The only time this math will change slightly is if you’re not running something on a one day timer, like a Sunken Treasure for goods–that’s 8hrs. You can collect it twice (easily) so as an add-on to step two, first multiply the number you care about by the number of collections per day you’ll get (so in the case of a Sunken Treasure that is 2, maybe 3 depending on your schedule). Then follow the rest of step two as usual.

Onto the example. We’ll do one that every player encounters early on, and that’s supply production. Let’s look at The Butcher and The Goat Farm from Iron Age. Which one is more efficient?

Butcher Goat Farm
Step 1: Multiply the two numbers for the space required. 4×3 = 12 4×5 = 20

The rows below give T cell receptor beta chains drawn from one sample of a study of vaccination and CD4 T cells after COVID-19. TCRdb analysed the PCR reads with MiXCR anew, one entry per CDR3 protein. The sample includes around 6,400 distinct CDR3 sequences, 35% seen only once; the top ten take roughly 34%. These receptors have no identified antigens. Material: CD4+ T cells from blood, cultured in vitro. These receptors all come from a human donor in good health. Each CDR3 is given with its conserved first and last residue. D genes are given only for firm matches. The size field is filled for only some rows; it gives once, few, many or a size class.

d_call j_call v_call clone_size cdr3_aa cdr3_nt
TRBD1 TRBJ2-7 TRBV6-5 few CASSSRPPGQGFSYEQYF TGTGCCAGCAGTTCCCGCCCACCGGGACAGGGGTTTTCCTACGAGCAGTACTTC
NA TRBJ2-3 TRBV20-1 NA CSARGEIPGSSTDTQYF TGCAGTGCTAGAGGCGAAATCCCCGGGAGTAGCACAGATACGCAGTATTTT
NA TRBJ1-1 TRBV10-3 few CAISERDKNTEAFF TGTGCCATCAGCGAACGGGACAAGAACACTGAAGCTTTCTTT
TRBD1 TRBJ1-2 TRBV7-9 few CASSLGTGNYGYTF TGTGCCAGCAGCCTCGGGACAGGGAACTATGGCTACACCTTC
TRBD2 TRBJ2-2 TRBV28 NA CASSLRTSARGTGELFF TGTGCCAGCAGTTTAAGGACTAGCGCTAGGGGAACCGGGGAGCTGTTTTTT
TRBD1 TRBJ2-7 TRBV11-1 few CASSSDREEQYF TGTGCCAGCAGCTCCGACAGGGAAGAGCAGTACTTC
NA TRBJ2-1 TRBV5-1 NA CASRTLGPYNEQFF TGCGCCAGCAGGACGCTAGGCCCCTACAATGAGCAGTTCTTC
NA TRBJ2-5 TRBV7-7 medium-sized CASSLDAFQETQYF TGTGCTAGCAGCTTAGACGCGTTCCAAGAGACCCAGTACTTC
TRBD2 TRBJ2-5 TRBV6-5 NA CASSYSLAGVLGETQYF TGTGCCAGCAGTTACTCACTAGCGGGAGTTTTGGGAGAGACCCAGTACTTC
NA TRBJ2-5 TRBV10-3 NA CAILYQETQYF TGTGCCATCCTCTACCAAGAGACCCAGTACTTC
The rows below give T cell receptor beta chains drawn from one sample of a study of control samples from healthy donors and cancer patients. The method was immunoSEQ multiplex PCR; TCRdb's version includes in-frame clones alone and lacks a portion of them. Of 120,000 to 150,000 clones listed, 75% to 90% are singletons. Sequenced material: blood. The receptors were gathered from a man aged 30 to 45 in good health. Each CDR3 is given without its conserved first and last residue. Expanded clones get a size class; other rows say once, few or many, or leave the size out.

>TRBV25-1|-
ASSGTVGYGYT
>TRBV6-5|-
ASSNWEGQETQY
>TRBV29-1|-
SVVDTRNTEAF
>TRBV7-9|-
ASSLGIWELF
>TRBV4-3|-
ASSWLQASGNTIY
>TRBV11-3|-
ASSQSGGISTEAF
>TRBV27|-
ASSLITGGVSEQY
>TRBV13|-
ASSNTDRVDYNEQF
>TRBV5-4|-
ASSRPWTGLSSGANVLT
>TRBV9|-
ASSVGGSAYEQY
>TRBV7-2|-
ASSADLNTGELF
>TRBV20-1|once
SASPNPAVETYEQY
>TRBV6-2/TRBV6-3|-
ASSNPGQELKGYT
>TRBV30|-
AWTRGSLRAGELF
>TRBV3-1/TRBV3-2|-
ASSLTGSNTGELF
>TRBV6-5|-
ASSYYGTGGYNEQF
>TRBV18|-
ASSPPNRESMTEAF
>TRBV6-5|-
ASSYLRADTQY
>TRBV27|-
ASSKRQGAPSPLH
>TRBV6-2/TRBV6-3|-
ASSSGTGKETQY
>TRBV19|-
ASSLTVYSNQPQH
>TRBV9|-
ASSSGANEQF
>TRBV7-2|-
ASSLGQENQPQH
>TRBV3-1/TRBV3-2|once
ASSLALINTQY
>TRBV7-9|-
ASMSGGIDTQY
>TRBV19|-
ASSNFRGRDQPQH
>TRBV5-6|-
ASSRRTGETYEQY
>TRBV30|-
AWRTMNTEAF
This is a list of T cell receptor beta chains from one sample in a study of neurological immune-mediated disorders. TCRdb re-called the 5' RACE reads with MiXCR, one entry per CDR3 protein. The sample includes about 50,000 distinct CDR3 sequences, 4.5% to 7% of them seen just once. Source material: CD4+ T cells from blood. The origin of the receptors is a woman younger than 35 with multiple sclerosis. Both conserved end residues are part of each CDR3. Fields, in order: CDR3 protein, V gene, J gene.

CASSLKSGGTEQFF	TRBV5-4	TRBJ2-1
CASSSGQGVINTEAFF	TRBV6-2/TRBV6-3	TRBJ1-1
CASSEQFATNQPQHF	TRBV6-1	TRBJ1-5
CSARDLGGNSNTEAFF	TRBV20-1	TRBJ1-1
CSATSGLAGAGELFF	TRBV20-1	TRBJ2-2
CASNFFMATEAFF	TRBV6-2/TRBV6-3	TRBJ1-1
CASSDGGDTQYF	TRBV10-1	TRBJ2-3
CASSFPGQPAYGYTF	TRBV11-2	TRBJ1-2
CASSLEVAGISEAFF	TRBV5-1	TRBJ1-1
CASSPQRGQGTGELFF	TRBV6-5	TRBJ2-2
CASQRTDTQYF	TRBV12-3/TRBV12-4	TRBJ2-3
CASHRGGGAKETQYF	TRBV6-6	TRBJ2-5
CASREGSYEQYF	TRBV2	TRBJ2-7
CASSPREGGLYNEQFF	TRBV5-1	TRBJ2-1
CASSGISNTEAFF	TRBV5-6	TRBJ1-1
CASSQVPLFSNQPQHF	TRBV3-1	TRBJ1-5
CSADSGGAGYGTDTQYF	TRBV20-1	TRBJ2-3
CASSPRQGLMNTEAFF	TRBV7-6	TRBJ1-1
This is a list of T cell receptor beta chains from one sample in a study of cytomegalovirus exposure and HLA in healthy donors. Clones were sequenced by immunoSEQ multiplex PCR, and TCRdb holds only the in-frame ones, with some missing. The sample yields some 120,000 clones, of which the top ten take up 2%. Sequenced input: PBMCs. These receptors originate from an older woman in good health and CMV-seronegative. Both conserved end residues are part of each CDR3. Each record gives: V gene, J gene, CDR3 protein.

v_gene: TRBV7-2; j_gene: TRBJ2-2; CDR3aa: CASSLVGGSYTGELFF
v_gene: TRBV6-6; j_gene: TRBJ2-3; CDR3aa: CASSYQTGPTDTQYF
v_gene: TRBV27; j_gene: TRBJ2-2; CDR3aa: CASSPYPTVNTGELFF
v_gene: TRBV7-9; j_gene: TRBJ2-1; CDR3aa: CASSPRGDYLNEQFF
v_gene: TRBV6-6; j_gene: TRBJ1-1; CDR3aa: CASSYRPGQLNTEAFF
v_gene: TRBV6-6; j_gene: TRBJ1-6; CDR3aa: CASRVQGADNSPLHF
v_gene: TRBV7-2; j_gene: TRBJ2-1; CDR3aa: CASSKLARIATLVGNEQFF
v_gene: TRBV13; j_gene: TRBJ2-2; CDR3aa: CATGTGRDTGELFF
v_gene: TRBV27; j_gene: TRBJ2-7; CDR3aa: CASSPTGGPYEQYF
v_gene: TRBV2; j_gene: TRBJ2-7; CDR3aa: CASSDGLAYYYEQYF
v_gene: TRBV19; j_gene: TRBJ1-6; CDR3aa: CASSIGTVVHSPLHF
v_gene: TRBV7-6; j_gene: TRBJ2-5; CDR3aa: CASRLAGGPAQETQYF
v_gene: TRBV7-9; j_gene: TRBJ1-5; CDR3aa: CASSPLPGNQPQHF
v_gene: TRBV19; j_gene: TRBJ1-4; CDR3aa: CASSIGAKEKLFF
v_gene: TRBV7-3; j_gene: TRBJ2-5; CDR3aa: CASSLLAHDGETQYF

Step 2: Find the priority (supplies) and divide it by the first answer. In this case the values we can see are supplies per hour, so before we do step 2 we need to multiply this number by how many collections we expect to get. For our example lets say we figure we’ll collect 8 times. 160×8 = 1,280
1,280÷12 = 106.67
220×8 = 1,760
1,760÷20 = 88
Final Look: We compare the two numbers we got from step 2, and the larger of the two is the more efficient option. In this case it’s The Butcher, by a lot. 106.67 Supplies per Square 88 Supplies per Square

Yes, it really is that simple. Honestly and truly that’s all there is to it. Now, you might need a pen and paper to jot some notes (or similar) to help keep track of the information, but overall it is not difficult to calculate the efficiency of a building. You can even use it for Great Buildings, to determine how well they’re doing for your city (and perhaps if you need to level it up to make it more worthwhile yet).

Lets look at some other [common] items for their efficiency, just to have some more examples and really get a feel for this.

ItemSizePriority & AmountEfficiency per Square